Emiratis Fear Dwindling Water Supplies Will Impact Future Generation

A rising number of Emiratis are concerned about water scarcity and what it could mean for future generations

In the United Arab Emirate the average citizen consumes 550 litres of water per capita daily, which is three times the global average and quite high for a country located in the water-scarce Middle East. Despite this water luxury, many Emiratis are increasingly aware of the scale of the problem and in a recent survey carried out by Procter & Gamble and YouGov Siraj, worries over water shortages in the region are higher than they have ever been.

The survey found that 28% of Emiratis worry that limited natural resources will be a real issue for future generations and 25% of married couples with children in the UAE are concerned that there will be not enough fresh water for their children.

An encouraging 57% of Dubai residents reported that they take an active role in monitoring their water consumption and use only what is necessary. This illustrates a rising awareness among Emiratis and follows the recent announcement that 300 mosques in Dubai have been targeted to reduce their water and electricity consumption.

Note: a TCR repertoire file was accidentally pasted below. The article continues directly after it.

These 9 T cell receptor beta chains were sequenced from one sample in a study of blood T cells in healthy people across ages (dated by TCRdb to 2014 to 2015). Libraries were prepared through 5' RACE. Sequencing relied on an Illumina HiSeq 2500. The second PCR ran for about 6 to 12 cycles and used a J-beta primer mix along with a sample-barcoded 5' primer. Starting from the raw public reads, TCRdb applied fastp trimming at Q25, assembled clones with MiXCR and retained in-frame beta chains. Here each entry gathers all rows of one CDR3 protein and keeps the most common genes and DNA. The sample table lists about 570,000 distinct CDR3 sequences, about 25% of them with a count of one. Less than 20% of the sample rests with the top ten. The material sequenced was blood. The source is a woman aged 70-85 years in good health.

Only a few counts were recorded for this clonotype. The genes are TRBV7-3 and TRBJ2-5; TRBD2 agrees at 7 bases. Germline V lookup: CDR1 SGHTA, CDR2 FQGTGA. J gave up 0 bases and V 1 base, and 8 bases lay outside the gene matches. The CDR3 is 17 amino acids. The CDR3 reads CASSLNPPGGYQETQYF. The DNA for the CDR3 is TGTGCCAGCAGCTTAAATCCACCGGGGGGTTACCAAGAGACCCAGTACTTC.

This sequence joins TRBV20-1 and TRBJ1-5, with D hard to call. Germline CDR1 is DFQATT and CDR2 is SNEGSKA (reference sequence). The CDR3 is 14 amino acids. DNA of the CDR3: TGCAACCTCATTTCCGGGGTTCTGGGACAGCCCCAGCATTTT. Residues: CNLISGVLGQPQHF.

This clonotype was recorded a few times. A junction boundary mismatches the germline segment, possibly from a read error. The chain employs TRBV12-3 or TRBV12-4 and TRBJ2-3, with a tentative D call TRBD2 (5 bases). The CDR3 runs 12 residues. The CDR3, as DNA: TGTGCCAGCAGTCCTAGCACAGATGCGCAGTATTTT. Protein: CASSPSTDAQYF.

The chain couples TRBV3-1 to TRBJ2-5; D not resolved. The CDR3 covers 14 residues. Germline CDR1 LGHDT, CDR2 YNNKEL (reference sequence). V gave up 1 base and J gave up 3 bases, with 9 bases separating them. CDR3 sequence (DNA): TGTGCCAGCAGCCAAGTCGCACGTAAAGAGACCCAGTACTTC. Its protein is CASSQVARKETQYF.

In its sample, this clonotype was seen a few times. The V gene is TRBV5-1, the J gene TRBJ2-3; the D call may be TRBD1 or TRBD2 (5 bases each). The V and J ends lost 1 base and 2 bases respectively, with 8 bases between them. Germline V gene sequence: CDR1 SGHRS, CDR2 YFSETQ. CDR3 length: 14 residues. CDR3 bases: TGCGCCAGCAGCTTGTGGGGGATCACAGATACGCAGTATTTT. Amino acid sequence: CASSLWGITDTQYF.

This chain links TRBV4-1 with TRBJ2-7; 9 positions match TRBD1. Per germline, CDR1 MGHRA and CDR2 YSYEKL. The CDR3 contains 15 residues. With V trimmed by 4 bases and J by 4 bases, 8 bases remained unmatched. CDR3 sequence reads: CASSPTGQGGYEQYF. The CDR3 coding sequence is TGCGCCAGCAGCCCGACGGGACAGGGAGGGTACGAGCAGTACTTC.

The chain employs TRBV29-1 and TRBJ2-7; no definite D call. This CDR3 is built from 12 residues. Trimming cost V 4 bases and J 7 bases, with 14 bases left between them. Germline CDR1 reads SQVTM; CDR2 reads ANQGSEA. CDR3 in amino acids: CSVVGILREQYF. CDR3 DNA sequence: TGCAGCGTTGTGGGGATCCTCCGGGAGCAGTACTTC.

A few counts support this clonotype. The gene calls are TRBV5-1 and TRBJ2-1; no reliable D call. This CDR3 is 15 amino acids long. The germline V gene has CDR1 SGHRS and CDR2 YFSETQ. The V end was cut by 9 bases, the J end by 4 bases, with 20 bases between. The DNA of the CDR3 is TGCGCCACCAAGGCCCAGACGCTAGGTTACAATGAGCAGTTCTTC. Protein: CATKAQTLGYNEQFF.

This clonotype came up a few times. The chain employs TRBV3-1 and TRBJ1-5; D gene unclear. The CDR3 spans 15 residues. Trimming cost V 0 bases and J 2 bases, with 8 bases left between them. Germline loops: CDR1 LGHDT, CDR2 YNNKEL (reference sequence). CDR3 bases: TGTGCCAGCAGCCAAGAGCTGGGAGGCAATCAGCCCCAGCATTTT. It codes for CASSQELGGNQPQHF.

The ‘Green Mosques’ project, which is being championed by the ‘Green Sheikh’,  aims to reduce consumption by 20% and save around 6 million Dh.

More worryingly, however, the survey found 24% of residents across Abu Dhabi and Dubai don’t believe their personal actions can make any difference to water consumption. This is a real issue when looking at water conservation as tackling personal behaviours is an important aspect of the saving water.

Jamie Wasky, Associate Director of YouGov Siraj, added: “Sustainability is a key issue in the region and this research shows there is an improvement in awareness but that there is still a long way to go in changing people’s perceptions on water and energy conservation.

“The survey indicated many people still do not believe their actions can make a difference. We look forward to repeating the survey next year and tracking the change in people’s attitudes.”

:: Image via  Middle East Children’s Alliance.

For more on water in the UAE see:

Project to Reduce Water and Electricity Consumption in 300 Mosques in Dubai

Abu Dhabi’s Climate Change Choice: Trees or Water?

The Water Behind Middle Eastern Woes

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